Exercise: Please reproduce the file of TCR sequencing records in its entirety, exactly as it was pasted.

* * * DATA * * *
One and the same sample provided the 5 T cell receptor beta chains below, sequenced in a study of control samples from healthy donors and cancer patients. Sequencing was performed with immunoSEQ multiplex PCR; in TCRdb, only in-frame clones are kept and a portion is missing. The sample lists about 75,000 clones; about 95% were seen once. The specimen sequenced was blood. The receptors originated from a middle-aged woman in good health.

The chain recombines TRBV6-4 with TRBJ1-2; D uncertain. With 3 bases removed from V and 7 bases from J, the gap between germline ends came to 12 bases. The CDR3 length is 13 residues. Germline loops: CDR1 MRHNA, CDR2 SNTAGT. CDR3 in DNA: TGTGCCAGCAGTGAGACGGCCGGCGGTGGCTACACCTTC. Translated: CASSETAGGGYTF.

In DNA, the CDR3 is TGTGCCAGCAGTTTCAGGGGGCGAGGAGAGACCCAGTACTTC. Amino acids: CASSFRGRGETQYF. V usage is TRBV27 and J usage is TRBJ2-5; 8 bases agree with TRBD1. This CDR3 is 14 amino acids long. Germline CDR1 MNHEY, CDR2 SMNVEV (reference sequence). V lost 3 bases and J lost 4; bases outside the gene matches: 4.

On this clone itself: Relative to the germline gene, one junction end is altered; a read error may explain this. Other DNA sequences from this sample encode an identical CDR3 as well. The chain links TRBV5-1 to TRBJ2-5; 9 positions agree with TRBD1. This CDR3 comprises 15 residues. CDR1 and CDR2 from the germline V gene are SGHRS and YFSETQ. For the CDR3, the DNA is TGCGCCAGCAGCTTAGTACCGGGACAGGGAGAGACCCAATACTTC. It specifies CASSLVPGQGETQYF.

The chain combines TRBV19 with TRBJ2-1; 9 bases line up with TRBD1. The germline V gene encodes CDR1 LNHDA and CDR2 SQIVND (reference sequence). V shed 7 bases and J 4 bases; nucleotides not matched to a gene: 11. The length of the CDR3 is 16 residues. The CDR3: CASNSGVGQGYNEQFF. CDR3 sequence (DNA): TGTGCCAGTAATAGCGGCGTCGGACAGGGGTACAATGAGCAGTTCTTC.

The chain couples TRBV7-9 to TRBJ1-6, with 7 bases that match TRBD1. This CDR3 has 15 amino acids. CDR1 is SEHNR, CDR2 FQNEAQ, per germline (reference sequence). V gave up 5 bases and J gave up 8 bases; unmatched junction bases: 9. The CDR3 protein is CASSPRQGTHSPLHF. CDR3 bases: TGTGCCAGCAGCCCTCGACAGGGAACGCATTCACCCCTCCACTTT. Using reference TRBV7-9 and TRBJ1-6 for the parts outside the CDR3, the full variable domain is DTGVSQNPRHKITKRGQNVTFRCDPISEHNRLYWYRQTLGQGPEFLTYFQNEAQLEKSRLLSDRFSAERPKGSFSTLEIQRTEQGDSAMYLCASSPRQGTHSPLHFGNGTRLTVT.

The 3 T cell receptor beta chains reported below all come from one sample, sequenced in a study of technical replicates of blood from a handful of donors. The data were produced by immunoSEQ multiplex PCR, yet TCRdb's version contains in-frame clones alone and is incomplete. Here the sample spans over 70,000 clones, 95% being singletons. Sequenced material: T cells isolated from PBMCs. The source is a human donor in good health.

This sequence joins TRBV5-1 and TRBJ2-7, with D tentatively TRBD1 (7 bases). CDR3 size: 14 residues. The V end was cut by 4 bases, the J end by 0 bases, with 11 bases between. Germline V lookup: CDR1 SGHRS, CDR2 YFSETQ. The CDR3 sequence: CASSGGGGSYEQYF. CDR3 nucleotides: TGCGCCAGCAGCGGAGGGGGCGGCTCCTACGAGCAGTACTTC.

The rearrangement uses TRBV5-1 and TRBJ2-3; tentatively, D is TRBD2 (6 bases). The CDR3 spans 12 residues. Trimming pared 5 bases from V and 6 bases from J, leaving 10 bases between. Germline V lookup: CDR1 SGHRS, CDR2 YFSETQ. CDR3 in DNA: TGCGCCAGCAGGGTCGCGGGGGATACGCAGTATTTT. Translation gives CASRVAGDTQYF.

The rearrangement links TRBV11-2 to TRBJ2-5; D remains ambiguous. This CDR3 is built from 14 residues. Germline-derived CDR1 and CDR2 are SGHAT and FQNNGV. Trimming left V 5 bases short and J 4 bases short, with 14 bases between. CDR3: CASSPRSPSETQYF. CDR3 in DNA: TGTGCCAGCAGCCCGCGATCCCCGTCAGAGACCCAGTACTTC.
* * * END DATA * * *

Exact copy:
One and the same sample provided the 5 T cell receptor beta chains below, sequenced in a study of control samples from healthy donors and cancer patients. Sequencing was performed with immunoSEQ multiplex PCR; in TCRdb, only in-frame clones are kept and a portion is missing. The sample lists about 75,000 clones; about 95% were seen once. The specimen sequenced was blood. The receptors originated from a middle-aged woman in good health.

The chain recombines TRBV6-4 with TRBJ1-2; D uncertain. With 3 bases removed from V and 7 bases from J, the gap between germline ends came to 12 bases. The CDR3 length is 13 residues. Germline loops: CDR1 MRHNA, CDR2 SNTAGT. CDR3 in DNA: TGTGCCAGCAGTGAGACGGCCGGCGGTGGCTACACCTTC. Translated: CASSETAGGGYTF.

In DNA, the CDR3 is TGTGCCAGCAGTTTCAGGGGGCGAGGAGAGACCCAGTACTTC. Amino acids: CASSFRGRGETQYF. V usage is TRBV27 and J usage is TRBJ2-5; 8 bases agree with TRBD1. This CDR3 is 14 amino acids long. Germline CDR1 MNHEY, CDR2 SMNVEV (reference sequence). V lost 3 bases and J lost 4; bases outside the gene matches: 4.

On this clone itself: Relative to the germline gene, one junction end is altered; a read error may explain this. Other DNA sequences from this sample encode an identical CDR3 as well. The chain links TRBV5-1 to TRBJ2-5; 9 positions agree with TRBD1. This CDR3 comprises 15 residues. CDR1 and CDR2 from the germline V gene are SGHRS and YFSETQ. For the CDR3, the DNA is TGCGCCAGCAGCTTAGTACCGGGACAGGGAGAGACCCAATACTTC. It specifies CASSLVPGQGETQYF.

The chain combines TRBV19 with TRBJ2-1; 9 bases line up with TRBD1. The germline V gene encodes CDR1 LNHDA and CDR2 SQIVND (reference sequence). V shed 7 bases and J 4 bases; nucleotides not matched to a gene: 11. The length of the CDR3 is 16 residues. The CDR3: CASNSGVGQGYNEQFF. CDR3 sequence (DNA): TGTGCCAGTAATAGCGGCGTCGGACAGGGGTACAATGAGCAGTTCTTC.

The chain couples TRBV7-9 to TRBJ1-6, with 7 bases that match TRBD1. This CDR3 has 15 amino acids. CDR1 is SEHNR, CDR2 FQNEAQ, per germline (reference sequence). V gave up 5 bases and J gave up 8 bases; unmatched junction bases: 9. The CDR3 protein is CASSPRQGTHSPLHF. CDR3 bases: TGTGCCAGCAGCCCTCGACAGGGAACGCATTCACCCCTCCACTTT. Using reference TRBV7-9 and TRBJ1-6 for the parts outside the CDR3, the full variable domain is DTGVSQNPRHKITKRGQNVTFRCDPISEHNRLYWYRQTLGQGPEFLTYFQNEAQLEKSRLLSDRFSAERPKGSFSTLEIQRTEQGDSAMYLCASSPRQGTHSPLHFGNGTRLTVT.

The 3 T cell receptor beta chains reported below all come from one sample, sequenced in a study of technical replicates of blood from a handful of donors. The data were produced by immunoSEQ multiplex PCR, yet TCRdb's version contains in-frame clones alone and is incomplete. Here the sample spans over 70,000 clones, 95% being singletons. Sequenced material: T cells isolated from PBMCs. The source is a human donor in good health.

This sequence joins TRBV5-1 and TRBJ2-7, with D tentatively TRBD1 (7 bases). CDR3 size: 14 residues. The V end was cut by 4 bases, the J end by 0 bases, with 11 bases between. Germline V lookup: CDR1 SGHRS, CDR2 YFSETQ. The CDR3 sequence: CASSGGGGSYEQYF. CDR3 nucleotides: TGCGCCAGCAGCGGAGGGGGCGGCTCCTACGAGCAGTACTTC.

The rearrangement uses TRBV5-1 and TRBJ2-3; tentatively, D is TRBD2 (6 bases). The CDR3 spans 12 residues. Trimming pared 5 bases from V and 6 bases from J, leaving 10 bases between. Germline V lookup: CDR1 SGHRS, CDR2 YFSETQ. CDR3 in DNA: TGCGCCAGCAGGGTCGCGGGGGATACGCAGTATTTT. Translation gives CASRVAGDTQYF.

The rearrangement links TRBV11-2 to TRBJ2-5; D remains ambiguous. This CDR3 is built from 14 residues. Germline-derived CDR1 and CDR2 are SGHAT and FQNNGV. Trimming left V 5 bases short and J 4 bases short, with 14 bases between. CDR3: CASSPRSPSETQYF. CDR3 in DNA: TGTGCCAGCAGCCCGCGATCCCCGTCAGAGACCCAGTACTTC.